I remember my first engineering class pretty well. My teacher had a lot of great one liners. She always said things like “Efficiency is the key” or “Stability is the key”.  We ended up with lots of keys.

One thing that stuck with me was her emphasis on problem solving. By her definition, engineer simply meant problem solver.

Fast forward to today.

On many tech teams, software engineers are handed features that they are supposed to build – no questions asked. This is more akin to being a technician than an engineer.

So what? Why does this matter?

Back in our discussion on the only 4 ways to reduce development time, we looked at how problem complexity causes work to move more slowly. When you are deciding what to build, you should have engineering minds present so that they can help you navigate to the simplest solutions.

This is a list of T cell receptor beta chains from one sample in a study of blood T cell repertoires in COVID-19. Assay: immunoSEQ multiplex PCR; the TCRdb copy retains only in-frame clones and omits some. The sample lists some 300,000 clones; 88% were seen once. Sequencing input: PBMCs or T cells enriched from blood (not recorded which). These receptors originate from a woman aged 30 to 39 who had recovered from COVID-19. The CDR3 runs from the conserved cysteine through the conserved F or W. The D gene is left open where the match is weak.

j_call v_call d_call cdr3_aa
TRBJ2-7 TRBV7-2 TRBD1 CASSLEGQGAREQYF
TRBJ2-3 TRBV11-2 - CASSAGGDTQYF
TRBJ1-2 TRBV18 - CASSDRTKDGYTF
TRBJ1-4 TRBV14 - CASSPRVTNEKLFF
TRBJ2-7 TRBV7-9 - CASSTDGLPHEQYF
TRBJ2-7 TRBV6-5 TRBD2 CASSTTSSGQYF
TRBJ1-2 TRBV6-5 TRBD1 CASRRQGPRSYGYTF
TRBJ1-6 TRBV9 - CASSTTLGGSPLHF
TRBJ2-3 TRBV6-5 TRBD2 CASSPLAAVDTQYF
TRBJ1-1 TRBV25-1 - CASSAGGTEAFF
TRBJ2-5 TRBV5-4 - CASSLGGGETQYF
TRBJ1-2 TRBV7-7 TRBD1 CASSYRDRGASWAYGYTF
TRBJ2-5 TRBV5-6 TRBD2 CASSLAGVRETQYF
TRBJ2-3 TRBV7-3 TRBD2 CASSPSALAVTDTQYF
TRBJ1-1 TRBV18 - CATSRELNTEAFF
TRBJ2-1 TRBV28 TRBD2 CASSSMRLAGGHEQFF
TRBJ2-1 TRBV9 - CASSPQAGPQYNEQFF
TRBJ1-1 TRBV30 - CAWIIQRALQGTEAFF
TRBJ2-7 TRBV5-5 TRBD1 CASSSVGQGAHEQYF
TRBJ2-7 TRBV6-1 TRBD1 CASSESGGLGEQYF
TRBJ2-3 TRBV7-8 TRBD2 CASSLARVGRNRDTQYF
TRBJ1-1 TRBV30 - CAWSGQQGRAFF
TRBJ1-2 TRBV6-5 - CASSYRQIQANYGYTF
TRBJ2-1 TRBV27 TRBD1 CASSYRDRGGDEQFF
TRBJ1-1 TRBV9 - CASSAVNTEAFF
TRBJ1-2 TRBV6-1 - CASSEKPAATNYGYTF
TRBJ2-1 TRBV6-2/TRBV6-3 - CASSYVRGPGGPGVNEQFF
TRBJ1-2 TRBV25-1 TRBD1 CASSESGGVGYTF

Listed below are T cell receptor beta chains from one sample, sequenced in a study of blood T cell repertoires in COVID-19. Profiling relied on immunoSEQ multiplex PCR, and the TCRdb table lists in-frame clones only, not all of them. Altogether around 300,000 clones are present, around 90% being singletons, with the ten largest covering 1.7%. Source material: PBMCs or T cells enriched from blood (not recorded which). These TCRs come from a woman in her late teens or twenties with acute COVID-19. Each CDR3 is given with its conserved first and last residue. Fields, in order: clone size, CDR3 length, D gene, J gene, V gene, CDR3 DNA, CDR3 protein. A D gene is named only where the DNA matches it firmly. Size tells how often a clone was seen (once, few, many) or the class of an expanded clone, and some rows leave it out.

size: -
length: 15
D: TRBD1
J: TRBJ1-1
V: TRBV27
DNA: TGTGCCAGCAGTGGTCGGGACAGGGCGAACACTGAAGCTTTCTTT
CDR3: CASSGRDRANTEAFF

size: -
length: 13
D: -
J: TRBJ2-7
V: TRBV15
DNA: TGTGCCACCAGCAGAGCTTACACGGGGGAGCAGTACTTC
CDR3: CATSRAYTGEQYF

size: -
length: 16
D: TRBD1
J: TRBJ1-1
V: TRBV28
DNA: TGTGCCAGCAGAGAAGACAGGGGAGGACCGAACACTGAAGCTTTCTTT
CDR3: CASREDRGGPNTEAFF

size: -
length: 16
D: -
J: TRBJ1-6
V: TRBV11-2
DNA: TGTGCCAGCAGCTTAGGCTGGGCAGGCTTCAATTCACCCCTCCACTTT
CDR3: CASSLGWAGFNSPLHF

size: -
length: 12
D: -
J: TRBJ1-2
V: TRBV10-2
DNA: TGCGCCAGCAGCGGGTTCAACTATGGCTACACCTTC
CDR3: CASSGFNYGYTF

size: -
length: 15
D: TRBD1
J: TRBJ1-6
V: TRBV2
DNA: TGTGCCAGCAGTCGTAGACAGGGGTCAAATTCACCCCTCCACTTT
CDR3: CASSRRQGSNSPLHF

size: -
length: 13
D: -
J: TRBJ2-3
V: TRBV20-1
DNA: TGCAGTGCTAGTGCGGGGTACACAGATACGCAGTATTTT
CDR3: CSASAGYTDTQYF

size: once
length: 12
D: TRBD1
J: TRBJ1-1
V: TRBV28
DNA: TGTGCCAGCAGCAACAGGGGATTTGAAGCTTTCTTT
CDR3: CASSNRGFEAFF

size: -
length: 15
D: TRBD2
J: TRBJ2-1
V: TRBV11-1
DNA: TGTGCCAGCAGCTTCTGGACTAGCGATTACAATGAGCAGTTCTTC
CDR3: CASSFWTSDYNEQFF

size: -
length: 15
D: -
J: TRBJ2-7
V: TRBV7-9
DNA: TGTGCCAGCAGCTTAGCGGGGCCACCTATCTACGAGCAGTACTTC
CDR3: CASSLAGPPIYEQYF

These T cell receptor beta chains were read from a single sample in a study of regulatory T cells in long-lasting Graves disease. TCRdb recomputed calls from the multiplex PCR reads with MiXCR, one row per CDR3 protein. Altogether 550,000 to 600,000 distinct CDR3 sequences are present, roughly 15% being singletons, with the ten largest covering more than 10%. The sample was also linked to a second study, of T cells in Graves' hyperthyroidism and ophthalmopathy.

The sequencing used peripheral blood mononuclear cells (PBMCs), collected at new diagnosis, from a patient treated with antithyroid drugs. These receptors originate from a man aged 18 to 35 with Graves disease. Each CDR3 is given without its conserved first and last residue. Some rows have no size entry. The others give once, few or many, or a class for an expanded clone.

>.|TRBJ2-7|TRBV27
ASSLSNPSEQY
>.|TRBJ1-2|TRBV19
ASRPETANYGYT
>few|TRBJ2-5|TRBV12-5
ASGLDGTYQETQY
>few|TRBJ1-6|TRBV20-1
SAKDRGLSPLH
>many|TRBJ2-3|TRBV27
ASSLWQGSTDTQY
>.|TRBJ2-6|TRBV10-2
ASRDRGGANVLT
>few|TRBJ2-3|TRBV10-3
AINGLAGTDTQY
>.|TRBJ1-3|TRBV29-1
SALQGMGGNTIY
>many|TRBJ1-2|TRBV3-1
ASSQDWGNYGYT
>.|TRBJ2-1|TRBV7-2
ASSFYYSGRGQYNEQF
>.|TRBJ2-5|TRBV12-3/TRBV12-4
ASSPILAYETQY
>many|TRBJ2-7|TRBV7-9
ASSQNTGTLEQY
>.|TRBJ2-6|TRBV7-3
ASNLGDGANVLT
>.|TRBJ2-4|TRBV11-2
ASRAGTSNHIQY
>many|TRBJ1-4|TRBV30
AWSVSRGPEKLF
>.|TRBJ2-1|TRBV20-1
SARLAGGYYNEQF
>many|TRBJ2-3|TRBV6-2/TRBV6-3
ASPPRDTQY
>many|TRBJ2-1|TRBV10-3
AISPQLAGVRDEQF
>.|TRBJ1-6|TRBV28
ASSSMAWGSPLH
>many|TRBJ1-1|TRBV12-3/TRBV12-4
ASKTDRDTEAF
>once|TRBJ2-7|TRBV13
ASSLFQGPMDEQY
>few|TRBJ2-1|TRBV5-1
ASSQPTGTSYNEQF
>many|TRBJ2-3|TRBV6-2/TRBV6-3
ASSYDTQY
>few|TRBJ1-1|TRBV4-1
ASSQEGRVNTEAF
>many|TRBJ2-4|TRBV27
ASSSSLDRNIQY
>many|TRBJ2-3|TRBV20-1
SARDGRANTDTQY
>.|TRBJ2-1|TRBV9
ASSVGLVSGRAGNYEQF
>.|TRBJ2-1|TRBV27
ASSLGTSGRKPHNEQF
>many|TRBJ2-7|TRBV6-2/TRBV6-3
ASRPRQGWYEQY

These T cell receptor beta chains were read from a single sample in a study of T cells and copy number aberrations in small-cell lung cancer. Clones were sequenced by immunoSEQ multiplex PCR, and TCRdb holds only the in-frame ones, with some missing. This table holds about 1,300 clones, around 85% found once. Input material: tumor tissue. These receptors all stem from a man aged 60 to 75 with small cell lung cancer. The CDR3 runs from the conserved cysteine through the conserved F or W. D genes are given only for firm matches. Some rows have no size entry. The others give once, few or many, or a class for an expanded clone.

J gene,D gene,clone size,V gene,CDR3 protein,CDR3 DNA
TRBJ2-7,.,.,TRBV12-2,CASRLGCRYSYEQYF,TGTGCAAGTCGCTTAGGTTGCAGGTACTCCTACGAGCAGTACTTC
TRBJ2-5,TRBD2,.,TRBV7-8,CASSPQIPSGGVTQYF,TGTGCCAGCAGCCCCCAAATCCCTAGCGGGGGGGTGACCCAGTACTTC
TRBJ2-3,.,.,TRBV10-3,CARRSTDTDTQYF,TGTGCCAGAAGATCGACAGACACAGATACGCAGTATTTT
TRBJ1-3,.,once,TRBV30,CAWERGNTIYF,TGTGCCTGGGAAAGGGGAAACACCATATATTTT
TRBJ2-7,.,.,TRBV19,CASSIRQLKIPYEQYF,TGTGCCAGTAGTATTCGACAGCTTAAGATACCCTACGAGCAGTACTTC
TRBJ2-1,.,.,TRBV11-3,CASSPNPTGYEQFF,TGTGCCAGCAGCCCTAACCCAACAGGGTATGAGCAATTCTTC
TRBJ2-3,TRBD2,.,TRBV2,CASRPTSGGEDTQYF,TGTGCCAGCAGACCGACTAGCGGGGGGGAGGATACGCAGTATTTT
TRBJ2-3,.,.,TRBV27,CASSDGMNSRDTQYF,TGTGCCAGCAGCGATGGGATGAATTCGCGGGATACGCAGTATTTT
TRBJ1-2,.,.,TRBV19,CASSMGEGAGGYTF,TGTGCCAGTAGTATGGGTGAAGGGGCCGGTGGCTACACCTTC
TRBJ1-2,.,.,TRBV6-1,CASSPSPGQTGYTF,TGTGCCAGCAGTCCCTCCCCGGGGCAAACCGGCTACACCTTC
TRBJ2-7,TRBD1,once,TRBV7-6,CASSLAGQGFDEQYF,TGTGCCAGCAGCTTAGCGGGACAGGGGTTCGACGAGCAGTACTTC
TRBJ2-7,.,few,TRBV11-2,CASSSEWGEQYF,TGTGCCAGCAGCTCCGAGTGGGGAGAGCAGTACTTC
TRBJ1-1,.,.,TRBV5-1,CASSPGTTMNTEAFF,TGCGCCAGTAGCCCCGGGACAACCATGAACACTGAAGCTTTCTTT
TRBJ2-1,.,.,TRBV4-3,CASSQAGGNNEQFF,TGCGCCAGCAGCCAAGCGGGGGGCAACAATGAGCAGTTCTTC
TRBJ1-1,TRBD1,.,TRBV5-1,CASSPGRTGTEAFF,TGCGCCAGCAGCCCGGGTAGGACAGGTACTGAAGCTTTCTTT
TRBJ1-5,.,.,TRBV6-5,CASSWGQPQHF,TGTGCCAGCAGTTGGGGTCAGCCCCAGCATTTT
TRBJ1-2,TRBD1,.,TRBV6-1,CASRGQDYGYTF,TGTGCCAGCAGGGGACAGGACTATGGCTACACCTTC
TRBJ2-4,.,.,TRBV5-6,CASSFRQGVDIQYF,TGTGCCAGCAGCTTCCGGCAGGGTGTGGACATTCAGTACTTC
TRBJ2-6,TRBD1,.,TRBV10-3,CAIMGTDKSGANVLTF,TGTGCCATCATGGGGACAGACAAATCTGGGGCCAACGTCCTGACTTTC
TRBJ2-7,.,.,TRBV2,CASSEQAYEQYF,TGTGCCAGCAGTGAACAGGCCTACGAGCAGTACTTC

In virtually every scenario when a non-technical person has given us a blueprint for a feature they want us to build, it turns out more complicated and time consuming than what we would have come up with for the same problem.

Because of this experience, when we are asked to build a feature, we always take the time to pry into what the underlying problem is that we are looking to solve.

Understanding the problem itself – not just the desired feature – helps us to look at the problem from different angles to see if the approach provided is the one that makes the most sense.

This has helped us provide our clients with more innovative products and to move much more quickly than we could have done otherwise.

Need Help?

We are a full service software engineering firm. We can help you with everything from design to project management to development.

Got a project you’d like to talk about? Get in touch at info@centralstandard.tech.